Thanksgiving: Whom does an atheist thank?

OK, fair question. When Christians thank God or pray thanks “in Jesus’s name,” what are the atheists in their midst doing?

Well, let me settle one thing right at the outset: atheists are as thankful and appreciative of good fortune as theists. So as to the basic intent, there’s no difference. I doubt there’s been credible research on the matter, but I’d say it’s a safe bet that atheists say “thank you” in normal human discourse as often as theists. So how about when there’s no person or god in the picture, no “thankee” for the thanker to thank?

Actually, that’s not a problem. Quite frequently everyone, theists included, feel and express thanks without a thankee. Even the phrase “thank God” is often used without any intent to thank God, but to express happiness that some event went well. It’s similar to the exclamation “Oh, God!” with no thought of a god . . . or “God damn” with not a hint of calling on a god to damn anything or anybody. So there’s nothing uncommon about a person feeling and expressing appreciation, gratitude, or thanks in an undirected way, that is, with no discernable thankee.

There are many events and circumstances that feel good, lift our spirits, or give us comfort. Atheists have as satisfying and deep feelings of appreciation and happiness about those things as anyone who believes they were provided by a gracious god or gods. An atheist feels as thankful about the good fortune of a loved one or, for that matter, a fortuitous roll of the dice as a theist.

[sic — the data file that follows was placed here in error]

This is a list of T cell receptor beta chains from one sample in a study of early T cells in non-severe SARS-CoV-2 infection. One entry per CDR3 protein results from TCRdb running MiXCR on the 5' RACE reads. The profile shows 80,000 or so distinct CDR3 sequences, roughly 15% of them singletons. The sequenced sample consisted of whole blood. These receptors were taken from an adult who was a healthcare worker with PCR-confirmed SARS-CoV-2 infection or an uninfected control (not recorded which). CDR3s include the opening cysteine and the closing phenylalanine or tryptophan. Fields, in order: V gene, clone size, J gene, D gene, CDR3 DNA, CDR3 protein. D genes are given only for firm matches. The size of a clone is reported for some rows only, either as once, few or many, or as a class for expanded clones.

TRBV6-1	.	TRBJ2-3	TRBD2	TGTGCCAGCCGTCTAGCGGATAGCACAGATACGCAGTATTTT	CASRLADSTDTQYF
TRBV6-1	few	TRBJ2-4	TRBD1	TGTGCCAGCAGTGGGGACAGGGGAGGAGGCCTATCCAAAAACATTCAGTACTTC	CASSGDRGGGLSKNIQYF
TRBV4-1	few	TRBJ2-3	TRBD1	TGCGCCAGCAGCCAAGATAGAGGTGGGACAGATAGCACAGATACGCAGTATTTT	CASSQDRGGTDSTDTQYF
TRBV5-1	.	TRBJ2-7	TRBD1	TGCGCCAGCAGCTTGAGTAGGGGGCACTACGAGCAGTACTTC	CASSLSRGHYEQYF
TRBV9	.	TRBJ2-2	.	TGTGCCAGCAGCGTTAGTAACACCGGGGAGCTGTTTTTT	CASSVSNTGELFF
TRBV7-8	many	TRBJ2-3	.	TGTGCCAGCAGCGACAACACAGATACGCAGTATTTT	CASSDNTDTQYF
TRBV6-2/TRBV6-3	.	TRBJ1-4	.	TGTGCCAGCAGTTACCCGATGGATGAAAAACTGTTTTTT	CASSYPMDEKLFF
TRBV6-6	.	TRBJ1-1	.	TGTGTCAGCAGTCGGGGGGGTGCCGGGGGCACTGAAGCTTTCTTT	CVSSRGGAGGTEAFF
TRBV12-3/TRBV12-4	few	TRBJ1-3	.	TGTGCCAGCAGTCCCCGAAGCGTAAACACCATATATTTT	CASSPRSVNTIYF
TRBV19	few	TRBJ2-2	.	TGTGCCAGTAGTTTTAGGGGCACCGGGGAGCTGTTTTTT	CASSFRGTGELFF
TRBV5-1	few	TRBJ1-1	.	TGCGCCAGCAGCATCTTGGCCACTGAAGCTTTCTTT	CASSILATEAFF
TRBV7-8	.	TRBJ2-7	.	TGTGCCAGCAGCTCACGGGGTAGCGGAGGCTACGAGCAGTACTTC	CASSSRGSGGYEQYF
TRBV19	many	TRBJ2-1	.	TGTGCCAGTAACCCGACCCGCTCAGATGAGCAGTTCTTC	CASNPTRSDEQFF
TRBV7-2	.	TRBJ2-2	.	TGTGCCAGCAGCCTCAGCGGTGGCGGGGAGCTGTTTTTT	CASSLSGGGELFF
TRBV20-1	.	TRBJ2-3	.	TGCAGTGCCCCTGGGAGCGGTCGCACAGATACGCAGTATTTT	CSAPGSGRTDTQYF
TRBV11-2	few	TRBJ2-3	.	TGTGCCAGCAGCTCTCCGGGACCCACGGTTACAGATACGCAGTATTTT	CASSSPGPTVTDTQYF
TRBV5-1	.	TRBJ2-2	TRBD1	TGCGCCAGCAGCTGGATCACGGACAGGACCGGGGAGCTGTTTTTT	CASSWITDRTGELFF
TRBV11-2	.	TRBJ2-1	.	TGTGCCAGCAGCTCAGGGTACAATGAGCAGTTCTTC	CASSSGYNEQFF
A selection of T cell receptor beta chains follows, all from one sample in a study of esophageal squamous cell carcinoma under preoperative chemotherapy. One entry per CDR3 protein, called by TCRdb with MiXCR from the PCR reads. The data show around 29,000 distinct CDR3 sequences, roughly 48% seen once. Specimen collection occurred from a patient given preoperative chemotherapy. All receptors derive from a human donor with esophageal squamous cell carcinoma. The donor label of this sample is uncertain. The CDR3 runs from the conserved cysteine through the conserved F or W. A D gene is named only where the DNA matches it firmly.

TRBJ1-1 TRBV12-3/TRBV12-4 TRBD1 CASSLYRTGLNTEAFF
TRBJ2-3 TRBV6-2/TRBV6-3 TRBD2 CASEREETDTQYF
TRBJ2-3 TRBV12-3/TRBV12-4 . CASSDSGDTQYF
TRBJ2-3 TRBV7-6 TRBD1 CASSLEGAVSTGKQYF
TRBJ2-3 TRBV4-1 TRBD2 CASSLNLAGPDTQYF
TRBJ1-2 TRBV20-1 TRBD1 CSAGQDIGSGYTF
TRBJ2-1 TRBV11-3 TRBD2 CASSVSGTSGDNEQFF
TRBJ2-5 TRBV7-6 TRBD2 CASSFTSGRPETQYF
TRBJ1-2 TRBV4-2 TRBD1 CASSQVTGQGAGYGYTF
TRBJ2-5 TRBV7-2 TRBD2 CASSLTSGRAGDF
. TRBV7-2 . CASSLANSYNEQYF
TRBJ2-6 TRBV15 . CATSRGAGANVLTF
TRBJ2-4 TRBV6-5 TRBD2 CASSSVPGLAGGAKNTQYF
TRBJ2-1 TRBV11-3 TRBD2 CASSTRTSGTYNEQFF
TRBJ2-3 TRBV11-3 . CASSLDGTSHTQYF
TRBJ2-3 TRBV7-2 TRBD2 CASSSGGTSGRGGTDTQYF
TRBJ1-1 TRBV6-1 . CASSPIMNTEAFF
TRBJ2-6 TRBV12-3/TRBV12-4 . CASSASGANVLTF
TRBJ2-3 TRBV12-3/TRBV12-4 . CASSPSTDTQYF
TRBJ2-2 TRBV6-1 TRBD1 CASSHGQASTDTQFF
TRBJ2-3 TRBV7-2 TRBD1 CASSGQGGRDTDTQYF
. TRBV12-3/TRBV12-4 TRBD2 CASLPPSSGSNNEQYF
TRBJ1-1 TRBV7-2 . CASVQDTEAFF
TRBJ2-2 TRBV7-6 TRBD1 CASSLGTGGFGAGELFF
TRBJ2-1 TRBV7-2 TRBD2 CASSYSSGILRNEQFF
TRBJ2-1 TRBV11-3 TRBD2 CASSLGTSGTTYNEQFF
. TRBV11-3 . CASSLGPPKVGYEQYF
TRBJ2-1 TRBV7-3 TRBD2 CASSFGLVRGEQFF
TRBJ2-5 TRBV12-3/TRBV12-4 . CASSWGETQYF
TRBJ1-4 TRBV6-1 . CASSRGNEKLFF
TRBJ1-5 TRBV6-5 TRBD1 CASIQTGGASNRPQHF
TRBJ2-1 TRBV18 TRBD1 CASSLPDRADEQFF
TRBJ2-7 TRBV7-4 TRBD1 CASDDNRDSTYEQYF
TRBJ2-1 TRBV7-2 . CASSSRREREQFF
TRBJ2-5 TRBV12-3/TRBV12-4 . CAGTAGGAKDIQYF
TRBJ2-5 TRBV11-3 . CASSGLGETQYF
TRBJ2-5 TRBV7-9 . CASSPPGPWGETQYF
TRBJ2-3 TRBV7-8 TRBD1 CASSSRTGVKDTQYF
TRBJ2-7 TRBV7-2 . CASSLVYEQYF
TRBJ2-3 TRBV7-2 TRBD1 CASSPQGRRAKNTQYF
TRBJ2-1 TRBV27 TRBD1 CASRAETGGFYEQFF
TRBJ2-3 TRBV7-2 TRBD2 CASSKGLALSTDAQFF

Thankfulness is a human characteristic, not a theist characteristic. It delights and brightens our lives whether we believe goodness comes from the heavens, from our neighbors, or from our awesome natural universe.

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About John Bruce Carver

I am a U. S. citizen living in Atlanta, Georgia, having grown up in Chattanooga, Tennessee, and graduating from Chattanooga High School. I served in the Electronic Security Command of the U. S. Air Force before receiving a B.S. degree in business/economics and an M.Ed. in educational psychology, both at the University of Tennessee at Chattanooga. I then completed a Ph.D. in clinical (and research) psychology at Emory University. I have two daughters and three granddaughters. An ardent international traveller, I have been in over 70 countries for business and pleasure. My reading, other than novels, tends to be in history, philosophy, government, and light science. I identify philosophically as a secular humanist, in complete awe of the universe including my fellows and myself. I am married to my best friend, Miriam, formerly of the United Kingdom and Canada.
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